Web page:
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Robert G. Moser, Chair BAT 2.116, Mailcode A1800, Austin, TX 78712 • 512-471-5121

Fall 2004

GOV 370L • News Media as a Political Institution

Unique Days Time Location Instructor
37465 TTh
2:00 PM-3:30 PM
BUR 212

Course Description

CANCELLED Course number may be repeated for credit when topics vary.

What role do the news media play in the American political system? Why does the United States receive the political news coverage that it does? This course looks at the systematic factors involved in how the news media produce political information. It takes an institutional perspective on political communication: the structural reasons why individuals and organizations in the media behave as they do. Specifically, the readings address the fact that the news is a for-profit business, produced by trained professionals in large, complex business firms. The course begins by considering "power" and the nature of politics, proceeds to an analysis of the news media as complex, money-making enterprises, addresses the role of the new media in public policy, and then discusses the new media and new directions in political communication. Course readings, lectures, and discussion will be supplemented by films. Students are expected to be able to come to class prepared to discuss the day's readings and may be called upon in class.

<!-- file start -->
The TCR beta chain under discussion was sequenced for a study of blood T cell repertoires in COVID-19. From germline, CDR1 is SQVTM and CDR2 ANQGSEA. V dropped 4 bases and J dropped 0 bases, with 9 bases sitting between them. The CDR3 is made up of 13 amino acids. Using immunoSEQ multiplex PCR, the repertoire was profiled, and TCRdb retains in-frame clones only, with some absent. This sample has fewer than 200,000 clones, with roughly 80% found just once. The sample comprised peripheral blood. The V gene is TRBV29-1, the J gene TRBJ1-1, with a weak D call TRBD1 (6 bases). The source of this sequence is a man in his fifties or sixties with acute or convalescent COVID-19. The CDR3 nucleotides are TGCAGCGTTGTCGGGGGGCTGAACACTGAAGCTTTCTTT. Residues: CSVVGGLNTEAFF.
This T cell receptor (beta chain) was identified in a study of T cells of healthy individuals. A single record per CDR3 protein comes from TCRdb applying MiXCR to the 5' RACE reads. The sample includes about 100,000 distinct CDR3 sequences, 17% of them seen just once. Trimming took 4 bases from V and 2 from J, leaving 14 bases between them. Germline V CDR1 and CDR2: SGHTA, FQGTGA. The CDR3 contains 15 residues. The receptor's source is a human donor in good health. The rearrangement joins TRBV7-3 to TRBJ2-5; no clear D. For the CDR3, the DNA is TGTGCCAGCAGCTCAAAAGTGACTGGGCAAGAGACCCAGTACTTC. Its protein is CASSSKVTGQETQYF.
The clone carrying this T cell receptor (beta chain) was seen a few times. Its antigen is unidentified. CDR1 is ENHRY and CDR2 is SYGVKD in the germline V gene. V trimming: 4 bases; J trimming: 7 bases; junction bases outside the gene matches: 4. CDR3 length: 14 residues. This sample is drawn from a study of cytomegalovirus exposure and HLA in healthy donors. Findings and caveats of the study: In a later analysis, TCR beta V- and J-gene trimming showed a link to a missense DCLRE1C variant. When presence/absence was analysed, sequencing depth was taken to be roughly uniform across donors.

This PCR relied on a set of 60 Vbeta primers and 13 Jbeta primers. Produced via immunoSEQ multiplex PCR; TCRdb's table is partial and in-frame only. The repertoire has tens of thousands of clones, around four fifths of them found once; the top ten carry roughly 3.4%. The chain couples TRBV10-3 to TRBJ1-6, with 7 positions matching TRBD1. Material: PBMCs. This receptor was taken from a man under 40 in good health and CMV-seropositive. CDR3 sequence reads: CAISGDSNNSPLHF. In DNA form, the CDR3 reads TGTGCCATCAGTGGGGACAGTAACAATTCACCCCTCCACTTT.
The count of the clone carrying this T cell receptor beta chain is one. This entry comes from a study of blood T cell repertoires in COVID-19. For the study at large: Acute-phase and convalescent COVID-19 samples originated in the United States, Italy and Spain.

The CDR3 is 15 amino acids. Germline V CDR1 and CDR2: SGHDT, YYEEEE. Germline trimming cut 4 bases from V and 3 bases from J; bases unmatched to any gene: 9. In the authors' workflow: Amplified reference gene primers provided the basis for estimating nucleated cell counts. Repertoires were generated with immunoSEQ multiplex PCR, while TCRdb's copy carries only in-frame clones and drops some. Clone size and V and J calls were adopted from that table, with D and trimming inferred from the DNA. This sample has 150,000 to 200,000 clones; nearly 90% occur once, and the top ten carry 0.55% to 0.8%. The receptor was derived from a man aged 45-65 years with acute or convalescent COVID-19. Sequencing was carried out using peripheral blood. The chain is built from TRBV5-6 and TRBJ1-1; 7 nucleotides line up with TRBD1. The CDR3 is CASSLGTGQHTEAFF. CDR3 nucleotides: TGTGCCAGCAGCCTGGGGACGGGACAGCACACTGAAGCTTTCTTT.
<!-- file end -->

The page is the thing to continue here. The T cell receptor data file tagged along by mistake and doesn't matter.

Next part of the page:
Robert McChesney, Rich Media Poor Democracy (2000). Bartholomew Sparrow, Uncertain Guardians (1999). Course Packet


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